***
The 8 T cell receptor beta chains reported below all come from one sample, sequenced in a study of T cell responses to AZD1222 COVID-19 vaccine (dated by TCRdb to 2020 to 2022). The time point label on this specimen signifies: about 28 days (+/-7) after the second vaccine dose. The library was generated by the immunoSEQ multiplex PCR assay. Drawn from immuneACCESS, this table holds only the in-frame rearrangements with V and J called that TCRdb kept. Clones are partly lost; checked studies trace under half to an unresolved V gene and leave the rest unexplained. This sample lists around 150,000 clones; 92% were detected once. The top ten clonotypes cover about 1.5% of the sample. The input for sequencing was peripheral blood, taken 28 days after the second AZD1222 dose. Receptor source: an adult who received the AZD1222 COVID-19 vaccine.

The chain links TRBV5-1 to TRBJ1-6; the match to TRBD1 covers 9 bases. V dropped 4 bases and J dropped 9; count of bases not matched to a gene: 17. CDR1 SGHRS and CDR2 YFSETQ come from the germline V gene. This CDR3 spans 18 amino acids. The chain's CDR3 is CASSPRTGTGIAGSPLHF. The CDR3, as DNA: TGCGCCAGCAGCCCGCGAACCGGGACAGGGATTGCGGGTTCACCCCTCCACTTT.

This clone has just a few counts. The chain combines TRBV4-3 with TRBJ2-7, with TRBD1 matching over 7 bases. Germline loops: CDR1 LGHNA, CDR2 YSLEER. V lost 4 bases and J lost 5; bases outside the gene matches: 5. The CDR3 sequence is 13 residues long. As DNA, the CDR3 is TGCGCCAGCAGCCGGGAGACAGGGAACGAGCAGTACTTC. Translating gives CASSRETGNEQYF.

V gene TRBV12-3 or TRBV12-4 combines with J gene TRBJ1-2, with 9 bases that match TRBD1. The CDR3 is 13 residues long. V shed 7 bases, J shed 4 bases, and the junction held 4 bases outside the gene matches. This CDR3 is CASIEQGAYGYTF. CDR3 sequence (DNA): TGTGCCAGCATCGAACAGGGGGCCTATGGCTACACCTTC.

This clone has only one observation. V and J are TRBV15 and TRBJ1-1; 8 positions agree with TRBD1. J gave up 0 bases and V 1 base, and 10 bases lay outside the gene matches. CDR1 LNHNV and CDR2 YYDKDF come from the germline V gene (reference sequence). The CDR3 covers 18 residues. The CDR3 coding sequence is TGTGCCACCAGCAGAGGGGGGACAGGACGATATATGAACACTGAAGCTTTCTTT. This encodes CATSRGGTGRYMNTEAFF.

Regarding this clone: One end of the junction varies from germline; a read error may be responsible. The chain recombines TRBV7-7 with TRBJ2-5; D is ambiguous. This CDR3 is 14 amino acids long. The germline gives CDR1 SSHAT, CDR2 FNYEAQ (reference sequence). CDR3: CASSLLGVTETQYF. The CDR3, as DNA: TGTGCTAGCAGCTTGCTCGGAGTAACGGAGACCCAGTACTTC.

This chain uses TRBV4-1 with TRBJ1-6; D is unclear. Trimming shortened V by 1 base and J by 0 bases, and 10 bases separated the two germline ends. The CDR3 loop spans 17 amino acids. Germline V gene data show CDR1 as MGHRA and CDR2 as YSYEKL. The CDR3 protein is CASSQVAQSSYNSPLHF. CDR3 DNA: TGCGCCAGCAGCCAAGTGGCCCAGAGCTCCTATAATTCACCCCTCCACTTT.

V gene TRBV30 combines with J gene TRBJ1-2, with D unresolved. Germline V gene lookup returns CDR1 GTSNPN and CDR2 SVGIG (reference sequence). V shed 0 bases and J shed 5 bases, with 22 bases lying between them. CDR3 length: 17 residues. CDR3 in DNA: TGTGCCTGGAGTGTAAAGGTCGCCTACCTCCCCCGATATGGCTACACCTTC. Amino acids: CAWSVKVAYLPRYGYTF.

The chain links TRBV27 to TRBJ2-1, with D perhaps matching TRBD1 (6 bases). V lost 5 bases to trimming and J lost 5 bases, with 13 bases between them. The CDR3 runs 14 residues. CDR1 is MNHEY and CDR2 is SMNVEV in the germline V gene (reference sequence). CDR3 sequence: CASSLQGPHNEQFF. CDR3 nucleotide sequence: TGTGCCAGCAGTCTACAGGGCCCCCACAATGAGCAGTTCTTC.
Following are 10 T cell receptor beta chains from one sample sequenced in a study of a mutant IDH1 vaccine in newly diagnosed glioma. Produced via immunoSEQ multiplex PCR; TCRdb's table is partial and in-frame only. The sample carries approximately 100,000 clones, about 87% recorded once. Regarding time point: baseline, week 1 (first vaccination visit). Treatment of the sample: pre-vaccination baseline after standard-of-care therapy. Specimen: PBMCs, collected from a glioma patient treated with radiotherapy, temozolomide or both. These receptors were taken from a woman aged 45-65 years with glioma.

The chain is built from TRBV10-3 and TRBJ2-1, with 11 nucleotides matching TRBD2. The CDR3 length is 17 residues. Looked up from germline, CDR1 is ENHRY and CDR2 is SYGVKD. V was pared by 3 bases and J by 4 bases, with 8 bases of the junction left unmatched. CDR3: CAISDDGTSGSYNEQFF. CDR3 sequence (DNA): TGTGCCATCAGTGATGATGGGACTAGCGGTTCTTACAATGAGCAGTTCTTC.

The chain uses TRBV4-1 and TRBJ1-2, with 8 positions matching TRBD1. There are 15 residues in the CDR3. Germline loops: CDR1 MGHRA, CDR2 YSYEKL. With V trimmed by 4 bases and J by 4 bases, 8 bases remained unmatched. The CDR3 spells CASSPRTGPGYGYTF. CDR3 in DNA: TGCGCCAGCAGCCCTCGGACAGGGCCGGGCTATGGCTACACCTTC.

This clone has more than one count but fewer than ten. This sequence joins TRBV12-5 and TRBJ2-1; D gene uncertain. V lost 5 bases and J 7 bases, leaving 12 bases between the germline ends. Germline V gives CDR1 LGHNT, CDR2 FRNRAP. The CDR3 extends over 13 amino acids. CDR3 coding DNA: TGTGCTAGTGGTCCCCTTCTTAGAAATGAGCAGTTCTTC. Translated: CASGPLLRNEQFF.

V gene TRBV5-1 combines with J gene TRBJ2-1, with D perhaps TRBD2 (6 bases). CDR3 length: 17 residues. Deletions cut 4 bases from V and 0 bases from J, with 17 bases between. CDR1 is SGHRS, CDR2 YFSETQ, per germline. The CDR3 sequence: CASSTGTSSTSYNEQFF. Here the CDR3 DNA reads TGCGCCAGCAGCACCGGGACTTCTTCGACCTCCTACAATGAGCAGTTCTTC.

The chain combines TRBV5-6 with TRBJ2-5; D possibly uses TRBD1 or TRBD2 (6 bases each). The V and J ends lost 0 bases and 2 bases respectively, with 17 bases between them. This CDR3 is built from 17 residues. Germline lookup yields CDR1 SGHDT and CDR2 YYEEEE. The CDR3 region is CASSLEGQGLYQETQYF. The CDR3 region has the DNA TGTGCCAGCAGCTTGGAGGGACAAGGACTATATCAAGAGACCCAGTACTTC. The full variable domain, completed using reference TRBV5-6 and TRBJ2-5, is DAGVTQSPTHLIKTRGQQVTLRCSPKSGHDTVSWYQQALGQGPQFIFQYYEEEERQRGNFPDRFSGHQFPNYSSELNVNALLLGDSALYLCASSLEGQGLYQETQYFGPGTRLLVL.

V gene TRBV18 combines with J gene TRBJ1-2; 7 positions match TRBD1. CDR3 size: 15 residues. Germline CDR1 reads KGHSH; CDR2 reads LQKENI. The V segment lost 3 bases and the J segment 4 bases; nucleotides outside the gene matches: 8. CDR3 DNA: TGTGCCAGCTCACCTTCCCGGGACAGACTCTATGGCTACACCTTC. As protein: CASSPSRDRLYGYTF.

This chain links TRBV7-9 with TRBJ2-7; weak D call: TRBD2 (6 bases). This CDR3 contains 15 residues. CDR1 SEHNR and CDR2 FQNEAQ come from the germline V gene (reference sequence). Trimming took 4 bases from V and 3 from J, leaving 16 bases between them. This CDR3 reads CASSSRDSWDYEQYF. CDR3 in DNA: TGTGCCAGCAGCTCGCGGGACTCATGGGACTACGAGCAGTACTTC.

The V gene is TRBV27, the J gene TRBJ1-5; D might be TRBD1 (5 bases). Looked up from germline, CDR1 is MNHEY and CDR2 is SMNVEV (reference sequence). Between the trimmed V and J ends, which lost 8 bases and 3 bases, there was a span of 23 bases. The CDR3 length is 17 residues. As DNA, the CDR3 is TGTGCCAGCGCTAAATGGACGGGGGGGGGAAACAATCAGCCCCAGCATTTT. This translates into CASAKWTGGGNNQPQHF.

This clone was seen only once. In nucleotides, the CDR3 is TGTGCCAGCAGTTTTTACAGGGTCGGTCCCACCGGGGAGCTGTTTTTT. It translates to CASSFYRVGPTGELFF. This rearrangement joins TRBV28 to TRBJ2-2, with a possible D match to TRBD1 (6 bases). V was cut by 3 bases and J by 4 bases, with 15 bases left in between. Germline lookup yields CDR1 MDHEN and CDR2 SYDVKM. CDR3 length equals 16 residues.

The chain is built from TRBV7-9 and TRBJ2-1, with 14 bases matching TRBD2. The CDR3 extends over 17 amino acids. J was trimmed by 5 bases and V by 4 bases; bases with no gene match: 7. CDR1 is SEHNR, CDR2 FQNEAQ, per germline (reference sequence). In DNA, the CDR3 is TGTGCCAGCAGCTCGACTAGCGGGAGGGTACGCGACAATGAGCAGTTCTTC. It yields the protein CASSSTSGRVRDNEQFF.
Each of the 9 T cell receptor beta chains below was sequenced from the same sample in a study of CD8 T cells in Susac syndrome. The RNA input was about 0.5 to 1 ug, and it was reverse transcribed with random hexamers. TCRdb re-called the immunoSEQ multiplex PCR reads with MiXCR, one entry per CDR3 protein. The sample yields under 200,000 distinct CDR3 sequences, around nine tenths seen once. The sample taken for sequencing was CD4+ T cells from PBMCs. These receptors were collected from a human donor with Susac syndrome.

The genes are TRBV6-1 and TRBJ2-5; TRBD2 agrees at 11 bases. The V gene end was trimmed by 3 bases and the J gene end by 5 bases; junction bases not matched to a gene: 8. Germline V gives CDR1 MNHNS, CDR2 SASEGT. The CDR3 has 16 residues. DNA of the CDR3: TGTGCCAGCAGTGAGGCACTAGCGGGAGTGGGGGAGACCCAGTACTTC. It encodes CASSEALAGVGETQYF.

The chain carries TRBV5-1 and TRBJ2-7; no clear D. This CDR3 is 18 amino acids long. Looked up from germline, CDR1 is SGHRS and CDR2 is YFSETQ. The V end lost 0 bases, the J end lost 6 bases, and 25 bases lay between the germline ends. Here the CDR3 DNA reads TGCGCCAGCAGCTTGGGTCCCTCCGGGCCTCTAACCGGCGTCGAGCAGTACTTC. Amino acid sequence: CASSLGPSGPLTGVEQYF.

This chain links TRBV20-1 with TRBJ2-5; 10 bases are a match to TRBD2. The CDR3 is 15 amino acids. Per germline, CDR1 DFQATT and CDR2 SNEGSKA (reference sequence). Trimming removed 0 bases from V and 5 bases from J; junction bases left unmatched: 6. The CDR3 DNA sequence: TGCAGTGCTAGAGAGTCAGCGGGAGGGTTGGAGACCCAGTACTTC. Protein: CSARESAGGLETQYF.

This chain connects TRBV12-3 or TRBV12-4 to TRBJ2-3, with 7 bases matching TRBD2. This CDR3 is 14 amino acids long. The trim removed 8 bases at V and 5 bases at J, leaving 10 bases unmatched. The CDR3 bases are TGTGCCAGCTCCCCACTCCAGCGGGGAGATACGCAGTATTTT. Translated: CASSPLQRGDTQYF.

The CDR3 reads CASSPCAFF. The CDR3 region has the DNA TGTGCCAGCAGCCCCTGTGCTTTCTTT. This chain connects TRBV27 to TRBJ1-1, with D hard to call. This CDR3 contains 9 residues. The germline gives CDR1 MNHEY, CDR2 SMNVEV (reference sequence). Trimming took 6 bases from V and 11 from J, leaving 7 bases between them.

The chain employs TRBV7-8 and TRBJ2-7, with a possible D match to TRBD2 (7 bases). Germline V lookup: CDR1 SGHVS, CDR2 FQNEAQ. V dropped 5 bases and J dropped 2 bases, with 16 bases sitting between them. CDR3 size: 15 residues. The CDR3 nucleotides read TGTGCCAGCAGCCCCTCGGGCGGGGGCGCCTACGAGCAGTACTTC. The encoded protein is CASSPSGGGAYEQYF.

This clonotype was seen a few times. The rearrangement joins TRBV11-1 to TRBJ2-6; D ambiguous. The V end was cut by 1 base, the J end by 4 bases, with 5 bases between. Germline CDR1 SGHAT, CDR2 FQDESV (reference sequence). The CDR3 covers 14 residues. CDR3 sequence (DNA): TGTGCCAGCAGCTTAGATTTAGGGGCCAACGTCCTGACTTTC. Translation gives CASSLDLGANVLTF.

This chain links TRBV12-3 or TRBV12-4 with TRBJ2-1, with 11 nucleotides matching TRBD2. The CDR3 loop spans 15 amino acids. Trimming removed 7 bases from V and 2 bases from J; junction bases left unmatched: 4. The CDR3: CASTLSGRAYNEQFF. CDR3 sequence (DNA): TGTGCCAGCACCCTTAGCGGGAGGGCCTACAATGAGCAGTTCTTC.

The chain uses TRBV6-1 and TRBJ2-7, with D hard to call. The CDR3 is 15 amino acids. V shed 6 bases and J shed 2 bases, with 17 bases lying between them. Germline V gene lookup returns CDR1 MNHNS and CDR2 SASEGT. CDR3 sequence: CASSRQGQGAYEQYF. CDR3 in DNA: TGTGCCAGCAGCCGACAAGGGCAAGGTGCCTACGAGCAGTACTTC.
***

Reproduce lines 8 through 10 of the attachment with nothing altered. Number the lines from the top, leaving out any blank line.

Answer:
V gene TRBV30 combines with J gene TRBJ1-2, with D unresolved. Germline V gene lookup returns CDR1 GTSNPN and CDR2 SVGIG (reference sequence). V shed 0 bases and J shed 5 bases, with 22 bases lying between them. CDR3 length: 17 residues. CDR3 in DNA: TGTGCCTGGAGTGTAAAGGTCGCCTACCTCCCCCGATATGGCTACACCTTC. Amino acids: CAWSVKVAYLPRYGYTF.

The chain links TRBV27 to TRBJ2-1, with D perhaps matching TRBD1 (6 bases). V lost 5 bases to trimming and J lost 5 bases, with 13 bases between them. The CDR3 runs 14 residues. CDR1 is MNHEY and CDR2 is SMNVEV in the germline V gene (reference sequence). CDR3 sequence: CASSLQGPHNEQFF. CDR3 nucleotide sequence: TGTGCCAGCAGTCTACAGGGCCCCCACAATGAGCAGTTCTTC.
Following are 10 T cell receptor beta chains from one sample sequenced in a study of a mutant IDH1 vaccine in newly diagnosed glioma. Produced via immunoSEQ multiplex PCR; TCRdb's table is partial and in-frame only. The sample carries approximately 100,000 clones, about 87% recorded once. Regarding time point: baseline, week 1 (first vaccination visit). Treatment of the sample: pre-vaccination baseline after standard-of-care therapy. Specimen: PBMCs, collected from a glioma patient treated with radiotherapy, temozolomide or both. These receptors were taken from a woman aged 45-65 years with glioma.